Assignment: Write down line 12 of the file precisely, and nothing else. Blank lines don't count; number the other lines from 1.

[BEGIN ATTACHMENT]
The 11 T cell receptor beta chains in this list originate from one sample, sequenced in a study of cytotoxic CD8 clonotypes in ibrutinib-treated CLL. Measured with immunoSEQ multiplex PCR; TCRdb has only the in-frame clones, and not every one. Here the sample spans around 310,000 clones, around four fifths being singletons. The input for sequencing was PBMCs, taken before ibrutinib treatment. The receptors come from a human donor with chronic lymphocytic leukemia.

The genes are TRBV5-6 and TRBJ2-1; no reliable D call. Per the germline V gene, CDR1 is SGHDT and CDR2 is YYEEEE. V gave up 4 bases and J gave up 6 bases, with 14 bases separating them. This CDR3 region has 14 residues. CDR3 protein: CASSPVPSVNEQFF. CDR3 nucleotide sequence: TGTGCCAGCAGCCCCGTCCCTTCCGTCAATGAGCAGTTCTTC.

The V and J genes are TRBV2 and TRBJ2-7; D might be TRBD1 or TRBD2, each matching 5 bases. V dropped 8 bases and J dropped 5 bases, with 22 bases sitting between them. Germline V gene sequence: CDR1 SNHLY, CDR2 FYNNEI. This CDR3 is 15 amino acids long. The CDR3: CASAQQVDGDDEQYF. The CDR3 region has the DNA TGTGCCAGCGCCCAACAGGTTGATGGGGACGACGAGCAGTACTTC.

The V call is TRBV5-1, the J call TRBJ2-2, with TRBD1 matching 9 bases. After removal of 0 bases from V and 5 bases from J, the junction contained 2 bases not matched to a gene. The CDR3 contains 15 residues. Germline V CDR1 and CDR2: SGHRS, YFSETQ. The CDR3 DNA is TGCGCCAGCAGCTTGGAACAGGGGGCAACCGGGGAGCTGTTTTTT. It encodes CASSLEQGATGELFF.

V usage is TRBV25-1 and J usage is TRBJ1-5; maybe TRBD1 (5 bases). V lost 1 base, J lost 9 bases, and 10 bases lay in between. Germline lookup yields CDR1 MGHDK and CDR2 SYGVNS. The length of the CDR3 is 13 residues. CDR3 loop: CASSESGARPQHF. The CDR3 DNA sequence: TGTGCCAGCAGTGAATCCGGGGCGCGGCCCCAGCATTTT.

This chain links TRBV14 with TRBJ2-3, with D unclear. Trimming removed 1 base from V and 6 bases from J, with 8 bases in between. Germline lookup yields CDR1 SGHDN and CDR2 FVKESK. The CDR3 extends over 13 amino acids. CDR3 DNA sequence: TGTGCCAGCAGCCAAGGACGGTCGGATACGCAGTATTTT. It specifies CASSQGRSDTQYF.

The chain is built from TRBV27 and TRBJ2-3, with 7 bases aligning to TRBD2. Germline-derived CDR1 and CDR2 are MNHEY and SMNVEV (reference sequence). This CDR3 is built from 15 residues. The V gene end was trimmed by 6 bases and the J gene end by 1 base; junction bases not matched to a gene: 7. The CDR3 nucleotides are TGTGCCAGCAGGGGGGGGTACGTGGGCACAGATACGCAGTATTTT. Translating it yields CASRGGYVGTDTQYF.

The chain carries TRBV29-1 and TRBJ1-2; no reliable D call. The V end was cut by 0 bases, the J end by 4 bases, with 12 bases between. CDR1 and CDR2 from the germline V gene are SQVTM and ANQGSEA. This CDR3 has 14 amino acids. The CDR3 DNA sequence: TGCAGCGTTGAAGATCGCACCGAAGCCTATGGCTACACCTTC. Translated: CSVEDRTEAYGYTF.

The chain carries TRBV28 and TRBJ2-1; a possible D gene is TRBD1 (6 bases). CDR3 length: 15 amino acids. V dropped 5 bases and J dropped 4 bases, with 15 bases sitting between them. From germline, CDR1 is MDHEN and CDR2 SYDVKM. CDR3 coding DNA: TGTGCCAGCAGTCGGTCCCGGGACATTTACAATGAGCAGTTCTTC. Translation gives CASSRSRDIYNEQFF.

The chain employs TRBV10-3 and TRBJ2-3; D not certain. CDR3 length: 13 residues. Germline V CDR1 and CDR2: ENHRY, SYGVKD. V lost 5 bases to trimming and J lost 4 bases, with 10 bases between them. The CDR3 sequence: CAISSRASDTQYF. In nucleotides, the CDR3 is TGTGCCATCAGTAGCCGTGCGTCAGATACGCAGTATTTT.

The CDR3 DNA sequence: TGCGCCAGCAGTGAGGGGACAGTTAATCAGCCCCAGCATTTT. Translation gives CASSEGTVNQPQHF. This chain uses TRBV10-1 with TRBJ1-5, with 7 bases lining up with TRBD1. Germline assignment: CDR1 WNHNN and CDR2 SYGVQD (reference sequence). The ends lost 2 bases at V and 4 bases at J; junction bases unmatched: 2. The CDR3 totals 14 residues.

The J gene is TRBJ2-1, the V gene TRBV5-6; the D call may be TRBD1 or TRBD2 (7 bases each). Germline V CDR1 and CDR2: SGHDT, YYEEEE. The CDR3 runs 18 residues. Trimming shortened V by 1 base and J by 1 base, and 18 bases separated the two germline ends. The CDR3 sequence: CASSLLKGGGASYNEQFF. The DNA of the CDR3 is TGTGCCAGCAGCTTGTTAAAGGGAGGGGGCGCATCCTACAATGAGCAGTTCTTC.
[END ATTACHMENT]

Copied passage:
The J gene is TRBJ2-1, the V gene TRBV5-6; the D call may be TRBD1 or TRBD2 (7 bases each). Germline V CDR1 and CDR2: SGHDT, YYEEEE. The CDR3 runs 18 residues. Trimming shortened V by 1 base and J by 1 base, and 18 bases separated the two germline ends. The CDR3 sequence: CASSLLKGGGASYNEQFF. The DNA of the CDR3 is TGTGCCAGCAGCTTGTTAAAGGGAGGGGGCGCATCCTACAATGAGCAGTTCTTC.